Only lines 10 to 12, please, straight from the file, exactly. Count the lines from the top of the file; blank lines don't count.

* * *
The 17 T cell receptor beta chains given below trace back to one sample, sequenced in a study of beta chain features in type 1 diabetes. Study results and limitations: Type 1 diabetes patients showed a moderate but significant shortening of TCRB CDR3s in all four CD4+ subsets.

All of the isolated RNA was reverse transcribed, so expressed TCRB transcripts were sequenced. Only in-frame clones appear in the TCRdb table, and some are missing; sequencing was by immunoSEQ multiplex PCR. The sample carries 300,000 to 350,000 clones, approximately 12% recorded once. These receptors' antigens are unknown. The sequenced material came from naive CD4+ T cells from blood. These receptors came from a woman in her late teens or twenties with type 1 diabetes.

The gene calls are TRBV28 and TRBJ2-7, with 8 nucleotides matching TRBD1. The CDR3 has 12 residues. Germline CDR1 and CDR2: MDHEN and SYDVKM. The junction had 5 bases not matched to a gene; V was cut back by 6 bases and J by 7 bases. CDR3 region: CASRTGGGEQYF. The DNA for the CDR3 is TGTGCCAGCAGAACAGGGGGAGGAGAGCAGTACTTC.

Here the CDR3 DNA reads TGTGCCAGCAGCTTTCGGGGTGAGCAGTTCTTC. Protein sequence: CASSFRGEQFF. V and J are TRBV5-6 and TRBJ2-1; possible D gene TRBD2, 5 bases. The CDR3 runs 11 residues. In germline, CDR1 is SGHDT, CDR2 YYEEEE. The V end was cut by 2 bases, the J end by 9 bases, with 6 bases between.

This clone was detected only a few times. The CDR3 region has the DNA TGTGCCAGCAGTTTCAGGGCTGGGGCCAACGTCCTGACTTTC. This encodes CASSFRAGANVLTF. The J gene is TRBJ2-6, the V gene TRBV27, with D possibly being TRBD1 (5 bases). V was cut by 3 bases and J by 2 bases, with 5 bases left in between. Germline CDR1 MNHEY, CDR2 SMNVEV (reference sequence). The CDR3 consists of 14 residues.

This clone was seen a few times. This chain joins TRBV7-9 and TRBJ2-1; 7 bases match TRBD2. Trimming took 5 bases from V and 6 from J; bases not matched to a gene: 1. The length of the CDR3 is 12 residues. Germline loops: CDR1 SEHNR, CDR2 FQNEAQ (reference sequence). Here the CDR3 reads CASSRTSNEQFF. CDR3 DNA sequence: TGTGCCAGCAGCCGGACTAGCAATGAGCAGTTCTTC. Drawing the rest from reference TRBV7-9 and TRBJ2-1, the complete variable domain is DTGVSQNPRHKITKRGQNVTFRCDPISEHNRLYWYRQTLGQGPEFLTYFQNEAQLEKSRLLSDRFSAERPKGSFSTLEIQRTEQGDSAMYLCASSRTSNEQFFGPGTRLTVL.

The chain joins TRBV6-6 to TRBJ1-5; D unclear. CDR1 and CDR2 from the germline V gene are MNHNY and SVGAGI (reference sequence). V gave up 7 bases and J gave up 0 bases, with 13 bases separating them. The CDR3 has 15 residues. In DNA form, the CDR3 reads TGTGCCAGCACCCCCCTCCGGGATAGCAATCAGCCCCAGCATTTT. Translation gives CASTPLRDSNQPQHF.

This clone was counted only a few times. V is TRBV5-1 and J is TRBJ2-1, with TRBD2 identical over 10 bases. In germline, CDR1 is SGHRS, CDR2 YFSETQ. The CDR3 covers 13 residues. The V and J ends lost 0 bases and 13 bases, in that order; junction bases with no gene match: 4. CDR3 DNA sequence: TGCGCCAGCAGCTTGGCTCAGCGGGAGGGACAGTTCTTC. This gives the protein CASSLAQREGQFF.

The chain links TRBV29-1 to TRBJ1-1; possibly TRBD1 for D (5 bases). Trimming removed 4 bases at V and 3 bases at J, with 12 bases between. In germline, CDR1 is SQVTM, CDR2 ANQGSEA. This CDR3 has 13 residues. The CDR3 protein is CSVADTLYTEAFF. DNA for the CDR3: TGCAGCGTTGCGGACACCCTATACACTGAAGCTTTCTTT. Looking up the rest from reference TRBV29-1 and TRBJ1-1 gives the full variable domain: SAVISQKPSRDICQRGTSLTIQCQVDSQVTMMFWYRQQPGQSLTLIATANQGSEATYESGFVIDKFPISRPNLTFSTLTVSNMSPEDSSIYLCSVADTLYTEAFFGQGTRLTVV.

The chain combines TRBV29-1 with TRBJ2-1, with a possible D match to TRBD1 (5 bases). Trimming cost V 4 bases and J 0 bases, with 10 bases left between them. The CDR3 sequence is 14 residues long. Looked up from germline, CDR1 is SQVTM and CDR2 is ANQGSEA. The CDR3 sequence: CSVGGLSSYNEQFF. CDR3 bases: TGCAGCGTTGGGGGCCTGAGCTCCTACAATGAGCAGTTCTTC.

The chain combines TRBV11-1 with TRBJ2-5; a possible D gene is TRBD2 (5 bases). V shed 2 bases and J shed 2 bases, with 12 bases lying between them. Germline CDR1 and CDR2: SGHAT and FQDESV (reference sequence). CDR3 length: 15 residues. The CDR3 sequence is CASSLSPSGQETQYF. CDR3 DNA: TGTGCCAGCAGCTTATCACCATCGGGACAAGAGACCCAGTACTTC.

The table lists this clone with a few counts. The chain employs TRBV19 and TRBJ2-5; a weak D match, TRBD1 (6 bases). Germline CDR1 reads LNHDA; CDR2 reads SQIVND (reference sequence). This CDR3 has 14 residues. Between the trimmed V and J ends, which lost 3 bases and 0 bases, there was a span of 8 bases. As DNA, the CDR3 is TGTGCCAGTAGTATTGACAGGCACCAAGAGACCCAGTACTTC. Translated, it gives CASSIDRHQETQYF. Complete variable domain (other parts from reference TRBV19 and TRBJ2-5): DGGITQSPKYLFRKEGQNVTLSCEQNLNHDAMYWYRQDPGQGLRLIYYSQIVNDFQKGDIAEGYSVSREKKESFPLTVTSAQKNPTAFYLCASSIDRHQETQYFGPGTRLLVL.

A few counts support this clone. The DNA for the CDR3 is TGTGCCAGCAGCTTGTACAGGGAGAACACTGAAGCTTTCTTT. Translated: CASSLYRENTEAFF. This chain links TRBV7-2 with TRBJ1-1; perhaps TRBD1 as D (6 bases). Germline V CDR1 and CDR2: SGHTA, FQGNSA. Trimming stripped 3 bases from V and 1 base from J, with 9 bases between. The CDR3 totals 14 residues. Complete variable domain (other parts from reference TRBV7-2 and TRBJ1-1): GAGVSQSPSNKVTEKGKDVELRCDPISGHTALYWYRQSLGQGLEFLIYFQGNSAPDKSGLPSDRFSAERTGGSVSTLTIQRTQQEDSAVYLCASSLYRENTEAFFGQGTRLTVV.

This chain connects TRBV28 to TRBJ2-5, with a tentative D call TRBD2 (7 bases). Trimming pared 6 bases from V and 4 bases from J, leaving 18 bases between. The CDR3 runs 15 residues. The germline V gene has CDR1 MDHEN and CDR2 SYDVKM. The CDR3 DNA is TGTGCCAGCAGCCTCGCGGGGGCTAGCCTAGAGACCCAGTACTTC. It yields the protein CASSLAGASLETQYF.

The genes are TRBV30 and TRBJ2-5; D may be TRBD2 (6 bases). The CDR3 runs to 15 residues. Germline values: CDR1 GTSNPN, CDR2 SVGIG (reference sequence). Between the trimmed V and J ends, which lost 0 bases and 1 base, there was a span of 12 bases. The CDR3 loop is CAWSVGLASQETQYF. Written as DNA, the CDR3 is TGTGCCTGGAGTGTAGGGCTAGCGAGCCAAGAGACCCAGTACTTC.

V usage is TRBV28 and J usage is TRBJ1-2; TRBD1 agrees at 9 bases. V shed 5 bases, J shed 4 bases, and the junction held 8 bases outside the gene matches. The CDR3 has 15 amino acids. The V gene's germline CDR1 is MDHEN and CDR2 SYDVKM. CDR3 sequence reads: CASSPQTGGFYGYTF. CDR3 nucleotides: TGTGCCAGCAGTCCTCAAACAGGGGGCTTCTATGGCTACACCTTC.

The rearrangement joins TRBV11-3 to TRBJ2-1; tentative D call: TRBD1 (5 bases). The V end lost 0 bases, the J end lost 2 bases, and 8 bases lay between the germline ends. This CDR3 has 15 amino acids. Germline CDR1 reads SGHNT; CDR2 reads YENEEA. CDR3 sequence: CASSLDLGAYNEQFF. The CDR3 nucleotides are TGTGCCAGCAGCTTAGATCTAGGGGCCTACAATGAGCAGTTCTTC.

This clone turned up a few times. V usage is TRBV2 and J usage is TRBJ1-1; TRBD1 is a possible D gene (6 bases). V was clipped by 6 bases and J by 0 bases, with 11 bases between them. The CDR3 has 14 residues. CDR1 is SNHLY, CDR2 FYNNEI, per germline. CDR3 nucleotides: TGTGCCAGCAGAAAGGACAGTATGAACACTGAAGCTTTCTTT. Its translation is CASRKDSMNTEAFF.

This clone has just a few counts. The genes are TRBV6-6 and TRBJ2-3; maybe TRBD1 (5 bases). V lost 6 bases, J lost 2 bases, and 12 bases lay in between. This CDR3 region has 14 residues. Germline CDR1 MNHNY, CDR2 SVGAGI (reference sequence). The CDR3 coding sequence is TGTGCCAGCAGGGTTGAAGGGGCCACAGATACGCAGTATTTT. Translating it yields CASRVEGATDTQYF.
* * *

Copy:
The chain combines TRBV29-1 with TRBJ2-1, with a possible D match to TRBD1 (5 bases). Trimming cost V 4 bases and J 0 bases, with 10 bases left between them. The CDR3 sequence is 14 residues long. Looked up from germline, CDR1 is SQVTM and CDR2 is ANQGSEA. The CDR3 sequence: CSVGGLSSYNEQFF. CDR3 bases: TGCAGCGTTGGGGGCCTGAGCTCCTACAATGAGCAGTTCTTC.

The chain combines TRBV11-1 with TRBJ2-5; a possible D gene is TRBD2 (5 bases). V shed 2 bases and J shed 2 bases, with 12 bases lying between them. Germline CDR1 and CDR2: SGHAT and FQDESV (reference sequence). CDR3 length: 15 residues. The CDR3 sequence is CASSLSPSGQETQYF. CDR3 DNA: TGTGCCAGCAGCTTATCACCATCGGGACAAGAGACCCAGTACTTC.

The table lists this clone with a few counts. The chain employs TRBV19 and TRBJ2-5; a weak D match, TRBD1 (6 bases). Germline CDR1 reads LNHDA; CDR2 reads SQIVND (reference sequence). This CDR3 has 14 residues. Between the trimmed V and J ends, which lost 3 bases and 0 bases, there was a span of 8 bases. As DNA, the CDR3 is TGTGCCAGTAGTATTGACAGGCACCAAGAGACCCAGTACTTC. Translated, it gives CASSIDRHQETQYF. Complete variable domain (other parts from reference TRBV19 and TRBJ2-5): DGGITQSPKYLFRKEGQNVTLSCEQNLNHDAMYWYRQDPGQGLRLIYYSQIVNDFQKGDIAEGYSVSREKKESFPLTVTSAQKNPTAFYLCASSIDRHQETQYFGPGTRLLVL.